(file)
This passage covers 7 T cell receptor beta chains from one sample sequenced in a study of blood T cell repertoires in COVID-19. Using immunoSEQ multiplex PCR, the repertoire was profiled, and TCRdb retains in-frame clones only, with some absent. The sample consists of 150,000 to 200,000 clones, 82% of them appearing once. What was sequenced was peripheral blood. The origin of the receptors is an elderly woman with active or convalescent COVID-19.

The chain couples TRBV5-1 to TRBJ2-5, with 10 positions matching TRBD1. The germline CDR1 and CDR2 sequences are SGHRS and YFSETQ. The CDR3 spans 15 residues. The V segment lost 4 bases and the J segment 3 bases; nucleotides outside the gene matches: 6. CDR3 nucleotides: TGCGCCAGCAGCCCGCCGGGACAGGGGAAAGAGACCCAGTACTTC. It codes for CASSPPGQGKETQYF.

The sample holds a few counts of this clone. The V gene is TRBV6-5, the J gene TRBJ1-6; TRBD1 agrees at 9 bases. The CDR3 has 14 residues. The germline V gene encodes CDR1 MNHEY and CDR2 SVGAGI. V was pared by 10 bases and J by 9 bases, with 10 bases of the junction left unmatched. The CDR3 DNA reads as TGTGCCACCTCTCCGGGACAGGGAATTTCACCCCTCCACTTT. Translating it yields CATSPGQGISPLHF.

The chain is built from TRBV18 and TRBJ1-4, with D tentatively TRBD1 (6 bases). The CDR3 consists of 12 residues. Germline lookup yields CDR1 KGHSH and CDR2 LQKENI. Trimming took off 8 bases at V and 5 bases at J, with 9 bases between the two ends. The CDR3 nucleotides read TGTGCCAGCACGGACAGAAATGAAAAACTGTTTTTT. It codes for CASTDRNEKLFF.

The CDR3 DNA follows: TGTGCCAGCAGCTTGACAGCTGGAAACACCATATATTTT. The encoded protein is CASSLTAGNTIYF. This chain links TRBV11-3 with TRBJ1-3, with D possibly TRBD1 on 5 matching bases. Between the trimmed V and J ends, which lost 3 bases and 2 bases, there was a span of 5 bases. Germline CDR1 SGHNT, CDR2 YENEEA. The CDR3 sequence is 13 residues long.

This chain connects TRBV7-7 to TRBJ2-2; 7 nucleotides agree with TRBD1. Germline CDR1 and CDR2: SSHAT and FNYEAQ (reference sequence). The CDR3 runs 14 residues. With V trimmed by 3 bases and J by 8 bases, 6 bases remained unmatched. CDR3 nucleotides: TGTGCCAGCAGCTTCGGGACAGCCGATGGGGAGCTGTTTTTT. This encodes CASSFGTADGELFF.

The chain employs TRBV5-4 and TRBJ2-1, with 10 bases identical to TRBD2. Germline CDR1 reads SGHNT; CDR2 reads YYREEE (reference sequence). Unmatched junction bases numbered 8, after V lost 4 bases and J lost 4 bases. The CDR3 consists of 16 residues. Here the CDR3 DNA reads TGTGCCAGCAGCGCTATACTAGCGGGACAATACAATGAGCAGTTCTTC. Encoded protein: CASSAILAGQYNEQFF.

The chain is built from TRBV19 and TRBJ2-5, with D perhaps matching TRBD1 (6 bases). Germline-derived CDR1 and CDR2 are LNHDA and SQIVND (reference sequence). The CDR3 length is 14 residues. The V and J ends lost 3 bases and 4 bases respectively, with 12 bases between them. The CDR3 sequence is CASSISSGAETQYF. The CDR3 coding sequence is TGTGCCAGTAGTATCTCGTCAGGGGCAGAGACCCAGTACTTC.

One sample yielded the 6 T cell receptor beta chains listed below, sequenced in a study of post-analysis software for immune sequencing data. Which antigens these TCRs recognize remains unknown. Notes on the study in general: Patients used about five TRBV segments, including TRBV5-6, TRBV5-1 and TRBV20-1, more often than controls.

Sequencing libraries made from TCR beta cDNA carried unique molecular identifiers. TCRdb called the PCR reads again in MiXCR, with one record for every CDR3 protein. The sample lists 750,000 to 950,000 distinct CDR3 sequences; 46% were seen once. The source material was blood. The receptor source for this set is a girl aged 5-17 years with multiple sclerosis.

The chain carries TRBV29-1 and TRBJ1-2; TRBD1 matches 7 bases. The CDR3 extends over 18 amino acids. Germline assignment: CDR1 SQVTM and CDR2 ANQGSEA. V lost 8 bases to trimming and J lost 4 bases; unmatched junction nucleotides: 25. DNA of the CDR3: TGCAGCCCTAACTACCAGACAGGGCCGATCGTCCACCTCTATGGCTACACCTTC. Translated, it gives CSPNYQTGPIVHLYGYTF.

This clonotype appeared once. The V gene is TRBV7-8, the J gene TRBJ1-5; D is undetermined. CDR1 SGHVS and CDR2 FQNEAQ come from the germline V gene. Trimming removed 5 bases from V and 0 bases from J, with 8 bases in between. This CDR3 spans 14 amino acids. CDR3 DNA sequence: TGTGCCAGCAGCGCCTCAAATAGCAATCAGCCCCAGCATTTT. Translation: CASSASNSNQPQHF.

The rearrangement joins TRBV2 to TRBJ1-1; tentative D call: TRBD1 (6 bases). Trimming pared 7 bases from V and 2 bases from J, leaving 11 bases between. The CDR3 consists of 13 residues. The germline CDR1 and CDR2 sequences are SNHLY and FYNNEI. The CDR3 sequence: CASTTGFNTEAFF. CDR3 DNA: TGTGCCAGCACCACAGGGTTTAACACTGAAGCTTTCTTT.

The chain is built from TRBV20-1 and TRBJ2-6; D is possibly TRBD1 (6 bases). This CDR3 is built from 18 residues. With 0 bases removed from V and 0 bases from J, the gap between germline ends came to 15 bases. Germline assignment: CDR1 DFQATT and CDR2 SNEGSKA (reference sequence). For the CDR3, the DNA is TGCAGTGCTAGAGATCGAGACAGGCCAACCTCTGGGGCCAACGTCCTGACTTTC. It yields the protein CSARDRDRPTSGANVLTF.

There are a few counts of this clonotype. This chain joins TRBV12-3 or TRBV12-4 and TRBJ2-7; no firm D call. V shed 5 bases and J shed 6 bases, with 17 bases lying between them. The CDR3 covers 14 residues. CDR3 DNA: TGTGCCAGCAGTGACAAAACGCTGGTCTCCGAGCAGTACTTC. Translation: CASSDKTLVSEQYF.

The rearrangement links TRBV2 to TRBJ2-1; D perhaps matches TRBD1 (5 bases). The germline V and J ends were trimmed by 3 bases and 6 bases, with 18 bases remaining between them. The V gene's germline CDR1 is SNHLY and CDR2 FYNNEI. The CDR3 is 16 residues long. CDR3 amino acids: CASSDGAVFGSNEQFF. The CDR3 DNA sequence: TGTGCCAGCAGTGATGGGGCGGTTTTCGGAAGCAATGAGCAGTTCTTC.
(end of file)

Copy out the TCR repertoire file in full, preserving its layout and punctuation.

This passage covers 7 T cell receptor beta chains from one sample sequenced in a study of blood T cell repertoires in COVID-19. Using immunoSEQ multiplex PCR, the repertoire was profiled, and TCRdb retains in-frame clones only, with some absent. The sample consists of 150,000 to 200,000 clones, 82% of them appearing once. What was sequenced was peripheral blood. The origin of the receptors is an elderly woman with active or convalescent COVID-19.

The chain couples TRBV5-1 to TRBJ2-5, with 10 positions matching TRBD1. The germline CDR1 and CDR2 sequences are SGHRS and YFSETQ. The CDR3 spans 15 residues. The V segment lost 4 bases and the J segment 3 bases; nucleotides outside the gene matches: 6. CDR3 nucleotides: TGCGCCAGCAGCCCGCCGGGACAGGGGAAAGAGACCCAGTACTTC. It codes for CASSPPGQGKETQYF.

The sample holds a few counts of this clone. The V gene is TRBV6-5, the J gene TRBJ1-6; TRBD1 agrees at 9 bases. The CDR3 has 14 residues. The germline V gene encodes CDR1 MNHEY and CDR2 SVGAGI. V was pared by 10 bases and J by 9 bases, with 10 bases of the junction left unmatched. The CDR3 DNA reads as TGTGCCACCTCTCCGGGACAGGGAATTTCACCCCTCCACTTT. Translating it yields CATSPGQGISPLHF.

The chain is built from TRBV18 and TRBJ1-4, with D tentatively TRBD1 (6 bases). The CDR3 consists of 12 residues. Germline lookup yields CDR1 KGHSH and CDR2 LQKENI. Trimming took off 8 bases at V and 5 bases at J, with 9 bases between the two ends. The CDR3 nucleotides read TGTGCCAGCACGGACAGAAATGAAAAACTGTTTTTT. It codes for CASTDRNEKLFF.

The CDR3 DNA follows: TGTGCCAGCAGCTTGACAGCTGGAAACACCATATATTTT. The encoded protein is CASSLTAGNTIYF. This chain links TRBV11-3 with TRBJ1-3, with D possibly TRBD1 on 5 matching bases. Between the trimmed V and J ends, which lost 3 bases and 2 bases, there was a span of 5 bases. Germline CDR1 SGHNT, CDR2 YENEEA. The CDR3 sequence is 13 residues long.

This chain connects TRBV7-7 to TRBJ2-2; 7 nucleotides agree with TRBD1. Germline CDR1 and CDR2: SSHAT and FNYEAQ (reference sequence). The CDR3 runs 14 residues. With V trimmed by 3 bases and J by 8 bases, 6 bases remained unmatched. CDR3 nucleotides: TGTGCCAGCAGCTTCGGGACAGCCGATGGGGAGCTGTTTTTT. This encodes CASSFGTADGELFF.

The chain employs TRBV5-4 and TRBJ2-1, with 10 bases identical to TRBD2. Germline CDR1 reads SGHNT; CDR2 reads YYREEE (reference sequence). Unmatched junction bases numbered 8, after V lost 4 bases and J lost 4 bases. The CDR3 consists of 16 residues. Here the CDR3 DNA reads TGTGCCAGCAGCGCTATACTAGCGGGACAATACAATGAGCAGTTCTTC. Encoded protein: CASSAILAGQYNEQFF.

The chain is built from TRBV19 and TRBJ2-5, with D perhaps matching TRBD1 (6 bases). Germline-derived CDR1 and CDR2 are LNHDA and SQIVND (reference sequence). The CDR3 length is 14 residues. The V and J ends lost 3 bases and 4 bases respectively, with 12 bases between them. The CDR3 sequence is CASSISSGAETQYF. The CDR3 coding sequence is TGTGCCAGTAGTATCTCGTCAGGGGCAGAGACCCAGTACTTC.

One sample yielded the 6 T cell receptor beta chains listed below, sequenced in a study of post-analysis software for immune sequencing data. Which antigens these TCRs recognize remains unknown. Notes on the study in general: Patients used about five TRBV segments, including TRBV5-6, TRBV5-1 and TRBV20-1, more often than controls.

Sequencing libraries made from TCR beta cDNA carried unique molecular identifiers. TCRdb called the PCR reads again in MiXCR, with one record for every CDR3 protein. The sample lists 750,000 to 950,000 distinct CDR3 sequences; 46% were seen once. The source material was blood. The receptor source for this set is a girl aged 5-17 years with multiple sclerosis.

The chain carries TRBV29-1 and TRBJ1-2; TRBD1 matches 7 bases. The CDR3 extends over 18 amino acids. Germline assignment: CDR1 SQVTM and CDR2 ANQGSEA. V lost 8 bases to trimming and J lost 4 bases; unmatched junction nucleotides: 25. DNA of the CDR3: TGCAGCCCTAACTACCAGACAGGGCCGATCGTCCACCTCTATGGCTACACCTTC. Translated, it gives CSPNYQTGPIVHLYGYTF.

This clonotype appeared once. The V gene is TRBV7-8, the J gene TRBJ1-5; D is undetermined. CDR1 SGHVS and CDR2 FQNEAQ come from the germline V gene. Trimming removed 5 bases from V and 0 bases from J, with 8 bases in between. This CDR3 spans 14 amino acids. CDR3 DNA sequence: TGTGCCAGCAGCGCCTCAAATAGCAATCAGCCCCAGCATTTT. Translation: CASSASNSNQPQHF.

The rearrangement joins TRBV2 to TRBJ1-1; tentative D call: TRBD1 (6 bases). Trimming pared 7 bases from V and 2 bases from J, leaving 11 bases between. The CDR3 consists of 13 residues. The germline CDR1 and CDR2 sequences are SNHLY and FYNNEI. The CDR3 sequence: CASTTGFNTEAFF. CDR3 DNA: TGTGCCAGCACCACAGGGTTTAACACTGAAGCTTTCTTT.

The chain is built from TRBV20-1 and TRBJ2-6; D is possibly TRBD1 (6 bases). This CDR3 is built from 18 residues. With 0 bases removed from V and 0 bases from J, the gap between germline ends came to 15 bases. Germline assignment: CDR1 DFQATT and CDR2 SNEGSKA (reference sequence). For the CDR3, the DNA is TGCAGTGCTAGAGATCGAGACAGGCCAACCTCTGGGGCCAACGTCCTGACTTTC. It yields the protein CSARDRDRPTSGANVLTF.

There are a few counts of this clonotype. This chain joins TRBV12-3 or TRBV12-4 and TRBJ2-7; no firm D call. V shed 5 bases and J shed 6 bases, with 17 bases lying between them. The CDR3 covers 14 residues. CDR3 DNA: TGTGCCAGCAGTGACAAAACGCTGGTCTCCGAGCAGTACTTC. Translation: CASSDKTLVSEQYF.

The rearrangement links TRBV2 to TRBJ2-1; D perhaps matches TRBD1 (5 bases). The germline V and J ends were trimmed by 3 bases and 6 bases, with 18 bases remaining between them. The V gene's germline CDR1 is SNHLY and CDR2 FYNNEI. The CDR3 is 16 residues long. CDR3 amino acids: CASSDGAVFGSNEQFF. The CDR3 DNA sequence: TGTGCCAGCAGTGATGGGGCGGTTTTCGGAAGCAATGAGCAGTTCTTC.